Apart from some obscure bits of the Amazon rainforest and Indonesian jungles we think that there can be no undiscovered parts of the world; can there? Surely, we must have discovered everything on Google Earth by now. Off The Map sets about putting that record straight. In this book, Bonnett helps us discover secret places, unexpected islands, slivers of a metropolis and hidden villages. Russia seems to have more than its fair share of secret and abandoned cities. There is Zheleznogorsk, a milit ...more
Nancy Kennedy
Jun 03, 2014 rated it really liked it
In "Unruly Places," Alastair Bonnett has written neither a tour guide nor a history book. Instead, it's a sort of mash-up of history, philosophy and sociology applied to the geography of little-known places on the earth. In separate chapters, the author examines places as diverse as islands that appear only on maps, underground colonies, deserted cities, male-only religious territories, and even urban "gutterspace," or slivers of land between buildings.

Facts are my thing. Theory not so much. I f
Althea Ann
Jun 17, 2014 rated it liked it
This is a great book to pick up when you don't have the time (or attention span) to sit down and get engrossed in something lengthy. It feels almost like a compilation of a column from a magazine - a couple of pages devoted to each entry.

The theme is interesting places around the world. The focus is on the interstitial - things that are caught in the margins, between one thing and the other, not one thing or the other, overlooked, decaying, forgotten. Like many others, I find such things fascina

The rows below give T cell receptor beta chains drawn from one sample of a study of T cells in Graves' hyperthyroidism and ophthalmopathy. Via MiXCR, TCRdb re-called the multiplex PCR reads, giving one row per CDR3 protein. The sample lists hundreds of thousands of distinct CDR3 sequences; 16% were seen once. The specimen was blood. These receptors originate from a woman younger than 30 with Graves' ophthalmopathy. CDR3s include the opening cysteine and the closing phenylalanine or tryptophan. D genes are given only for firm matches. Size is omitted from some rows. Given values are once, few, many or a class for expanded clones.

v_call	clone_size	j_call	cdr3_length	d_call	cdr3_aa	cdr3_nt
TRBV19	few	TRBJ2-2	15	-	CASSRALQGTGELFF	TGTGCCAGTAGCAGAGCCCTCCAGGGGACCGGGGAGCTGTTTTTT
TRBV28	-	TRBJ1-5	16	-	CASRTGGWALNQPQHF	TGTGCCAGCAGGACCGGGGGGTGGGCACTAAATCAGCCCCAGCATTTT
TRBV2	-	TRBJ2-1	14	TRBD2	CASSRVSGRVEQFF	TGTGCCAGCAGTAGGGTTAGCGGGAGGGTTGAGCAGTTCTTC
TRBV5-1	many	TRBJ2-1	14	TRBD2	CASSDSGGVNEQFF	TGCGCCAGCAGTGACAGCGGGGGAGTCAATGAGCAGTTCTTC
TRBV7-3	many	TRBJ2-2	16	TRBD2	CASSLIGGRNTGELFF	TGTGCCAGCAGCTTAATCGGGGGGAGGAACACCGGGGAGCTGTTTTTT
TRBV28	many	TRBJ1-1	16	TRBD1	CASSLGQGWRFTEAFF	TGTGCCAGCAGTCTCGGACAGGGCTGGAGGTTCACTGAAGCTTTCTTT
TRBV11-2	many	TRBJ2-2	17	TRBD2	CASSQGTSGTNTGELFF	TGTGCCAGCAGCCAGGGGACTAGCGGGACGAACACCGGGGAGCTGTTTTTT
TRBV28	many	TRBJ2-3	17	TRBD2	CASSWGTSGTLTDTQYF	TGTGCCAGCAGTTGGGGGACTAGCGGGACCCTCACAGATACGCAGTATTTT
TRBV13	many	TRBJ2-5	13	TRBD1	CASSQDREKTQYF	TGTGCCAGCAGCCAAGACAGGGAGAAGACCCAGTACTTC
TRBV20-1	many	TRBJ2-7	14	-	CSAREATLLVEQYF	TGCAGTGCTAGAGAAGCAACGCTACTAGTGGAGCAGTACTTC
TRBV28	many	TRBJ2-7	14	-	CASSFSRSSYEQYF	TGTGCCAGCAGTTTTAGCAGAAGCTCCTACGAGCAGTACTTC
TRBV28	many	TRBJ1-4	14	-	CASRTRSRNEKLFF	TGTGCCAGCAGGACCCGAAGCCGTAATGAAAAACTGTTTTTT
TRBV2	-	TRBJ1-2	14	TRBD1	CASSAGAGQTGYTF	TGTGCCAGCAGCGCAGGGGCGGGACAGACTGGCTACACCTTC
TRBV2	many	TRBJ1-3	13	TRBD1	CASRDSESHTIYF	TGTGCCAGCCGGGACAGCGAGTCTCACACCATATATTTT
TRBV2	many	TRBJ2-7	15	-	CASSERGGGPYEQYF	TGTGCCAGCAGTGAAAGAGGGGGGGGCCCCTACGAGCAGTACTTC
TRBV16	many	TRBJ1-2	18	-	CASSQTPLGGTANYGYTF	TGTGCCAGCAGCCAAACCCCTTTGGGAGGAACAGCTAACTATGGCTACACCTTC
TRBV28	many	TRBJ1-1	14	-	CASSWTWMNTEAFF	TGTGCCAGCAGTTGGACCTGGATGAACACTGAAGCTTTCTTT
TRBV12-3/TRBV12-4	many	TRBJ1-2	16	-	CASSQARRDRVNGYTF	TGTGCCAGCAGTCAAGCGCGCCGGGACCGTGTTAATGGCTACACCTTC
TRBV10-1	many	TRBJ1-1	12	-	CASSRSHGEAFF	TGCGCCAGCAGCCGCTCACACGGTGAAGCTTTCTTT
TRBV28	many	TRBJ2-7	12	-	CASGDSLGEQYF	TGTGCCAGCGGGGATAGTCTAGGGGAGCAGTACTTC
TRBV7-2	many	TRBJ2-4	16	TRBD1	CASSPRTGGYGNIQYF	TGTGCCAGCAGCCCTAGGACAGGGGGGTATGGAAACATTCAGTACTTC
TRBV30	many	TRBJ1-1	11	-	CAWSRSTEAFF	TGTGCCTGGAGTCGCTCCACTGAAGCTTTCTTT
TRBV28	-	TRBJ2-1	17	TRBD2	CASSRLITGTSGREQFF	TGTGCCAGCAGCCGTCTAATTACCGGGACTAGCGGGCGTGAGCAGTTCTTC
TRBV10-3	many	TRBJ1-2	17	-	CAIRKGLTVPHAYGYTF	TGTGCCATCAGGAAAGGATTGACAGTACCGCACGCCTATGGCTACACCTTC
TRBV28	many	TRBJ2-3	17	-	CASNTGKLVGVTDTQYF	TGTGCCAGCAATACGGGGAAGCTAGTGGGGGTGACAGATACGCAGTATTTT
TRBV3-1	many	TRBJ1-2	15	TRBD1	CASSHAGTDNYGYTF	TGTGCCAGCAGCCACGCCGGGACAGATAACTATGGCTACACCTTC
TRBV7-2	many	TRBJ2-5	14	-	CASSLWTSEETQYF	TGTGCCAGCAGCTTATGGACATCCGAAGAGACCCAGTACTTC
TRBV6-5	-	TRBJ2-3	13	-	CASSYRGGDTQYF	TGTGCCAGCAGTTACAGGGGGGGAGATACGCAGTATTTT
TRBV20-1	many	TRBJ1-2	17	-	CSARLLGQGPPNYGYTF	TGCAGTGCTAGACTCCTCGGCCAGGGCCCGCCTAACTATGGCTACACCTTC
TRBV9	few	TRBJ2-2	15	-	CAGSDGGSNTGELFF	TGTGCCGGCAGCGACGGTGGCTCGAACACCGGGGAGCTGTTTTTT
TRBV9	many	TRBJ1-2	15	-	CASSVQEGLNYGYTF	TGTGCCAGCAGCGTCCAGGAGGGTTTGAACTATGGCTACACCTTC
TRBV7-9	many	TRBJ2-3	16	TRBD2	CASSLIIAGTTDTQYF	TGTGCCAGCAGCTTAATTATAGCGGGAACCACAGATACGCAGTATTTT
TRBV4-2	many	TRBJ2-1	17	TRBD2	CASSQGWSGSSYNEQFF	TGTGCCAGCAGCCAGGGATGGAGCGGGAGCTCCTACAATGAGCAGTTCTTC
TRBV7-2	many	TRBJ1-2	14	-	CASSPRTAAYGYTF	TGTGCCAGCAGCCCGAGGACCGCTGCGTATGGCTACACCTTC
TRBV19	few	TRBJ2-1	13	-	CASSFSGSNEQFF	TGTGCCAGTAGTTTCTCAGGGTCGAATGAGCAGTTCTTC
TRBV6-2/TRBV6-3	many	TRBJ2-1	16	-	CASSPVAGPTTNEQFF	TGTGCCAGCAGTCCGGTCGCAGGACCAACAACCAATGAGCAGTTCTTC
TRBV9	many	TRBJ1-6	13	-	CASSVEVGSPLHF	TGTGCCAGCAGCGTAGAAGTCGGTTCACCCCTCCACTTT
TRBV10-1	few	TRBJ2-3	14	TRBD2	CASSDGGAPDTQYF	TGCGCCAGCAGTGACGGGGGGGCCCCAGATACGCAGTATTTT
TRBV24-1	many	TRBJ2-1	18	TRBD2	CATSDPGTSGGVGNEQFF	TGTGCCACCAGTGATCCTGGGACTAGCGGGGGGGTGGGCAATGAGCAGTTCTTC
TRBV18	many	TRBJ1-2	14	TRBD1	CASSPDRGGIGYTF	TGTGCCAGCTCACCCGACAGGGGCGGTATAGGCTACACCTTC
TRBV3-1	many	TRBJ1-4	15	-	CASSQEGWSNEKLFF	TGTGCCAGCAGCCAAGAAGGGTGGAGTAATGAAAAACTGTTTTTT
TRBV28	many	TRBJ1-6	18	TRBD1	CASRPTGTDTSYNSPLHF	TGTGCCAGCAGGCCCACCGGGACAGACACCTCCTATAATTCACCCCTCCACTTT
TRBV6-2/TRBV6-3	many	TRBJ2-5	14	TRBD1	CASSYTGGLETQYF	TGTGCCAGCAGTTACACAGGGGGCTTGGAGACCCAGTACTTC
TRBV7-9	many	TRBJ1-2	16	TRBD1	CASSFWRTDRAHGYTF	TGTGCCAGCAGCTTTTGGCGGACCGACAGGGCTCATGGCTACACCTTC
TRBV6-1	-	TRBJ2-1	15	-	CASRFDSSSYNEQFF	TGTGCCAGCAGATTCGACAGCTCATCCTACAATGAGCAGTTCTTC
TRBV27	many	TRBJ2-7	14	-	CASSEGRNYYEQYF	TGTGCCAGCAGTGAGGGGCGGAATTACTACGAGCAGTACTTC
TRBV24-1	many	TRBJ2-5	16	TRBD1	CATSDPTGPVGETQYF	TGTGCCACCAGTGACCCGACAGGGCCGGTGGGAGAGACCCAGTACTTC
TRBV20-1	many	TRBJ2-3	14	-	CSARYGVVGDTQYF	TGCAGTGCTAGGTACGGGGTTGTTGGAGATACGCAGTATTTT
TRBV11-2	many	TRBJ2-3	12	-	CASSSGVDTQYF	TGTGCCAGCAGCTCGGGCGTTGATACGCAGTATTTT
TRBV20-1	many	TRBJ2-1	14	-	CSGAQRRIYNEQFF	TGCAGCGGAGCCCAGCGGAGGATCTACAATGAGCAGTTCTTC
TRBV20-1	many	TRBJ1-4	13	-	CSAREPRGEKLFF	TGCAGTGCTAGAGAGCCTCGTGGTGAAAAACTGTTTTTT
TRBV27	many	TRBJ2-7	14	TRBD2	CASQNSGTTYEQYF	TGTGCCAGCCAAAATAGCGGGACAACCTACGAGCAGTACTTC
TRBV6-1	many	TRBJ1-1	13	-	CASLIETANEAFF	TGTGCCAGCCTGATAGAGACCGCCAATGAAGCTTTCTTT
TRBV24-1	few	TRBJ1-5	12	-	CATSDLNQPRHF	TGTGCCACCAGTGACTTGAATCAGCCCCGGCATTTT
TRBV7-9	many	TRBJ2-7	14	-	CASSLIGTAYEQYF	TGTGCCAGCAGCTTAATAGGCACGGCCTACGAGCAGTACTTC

Thomas Cook
Mar 02, 2015 rated it it was ok
Shelves: 2015-reads
I was disappointed in this book. I wanted to like it, and perhaps I am too much of a geographic stickler, but the read did not live up to the premise of the title. The author did not travel to many of the places listed, and there are too many places listed. Nor does the collection hang together. The book works well as a sampling of interesting places, and you can open it up anywhere and have a fun read; leave it in the restroom.
Emma Sea
I wanted to like this book a hell of a lot more than I did. I found it all a little too . . . ordinary. The places (or non-places) were well described, but the words lacked that magic sense of evocativeness, and the "what they tell us about the world" just . . . missed, somehow? Maybe it's because it's formatted as a series of almost encyclopedic entries, each about one specific place. There's no overall thematic structure or narrative to tie them together. Or maybe it's because these aren't, in ...more
Apr 28, 2014 rated it it was amazing
Recommends it for: Susy and Phil Prosapio, Cathy Hartle
Recommended to Laura by: Publisher ARC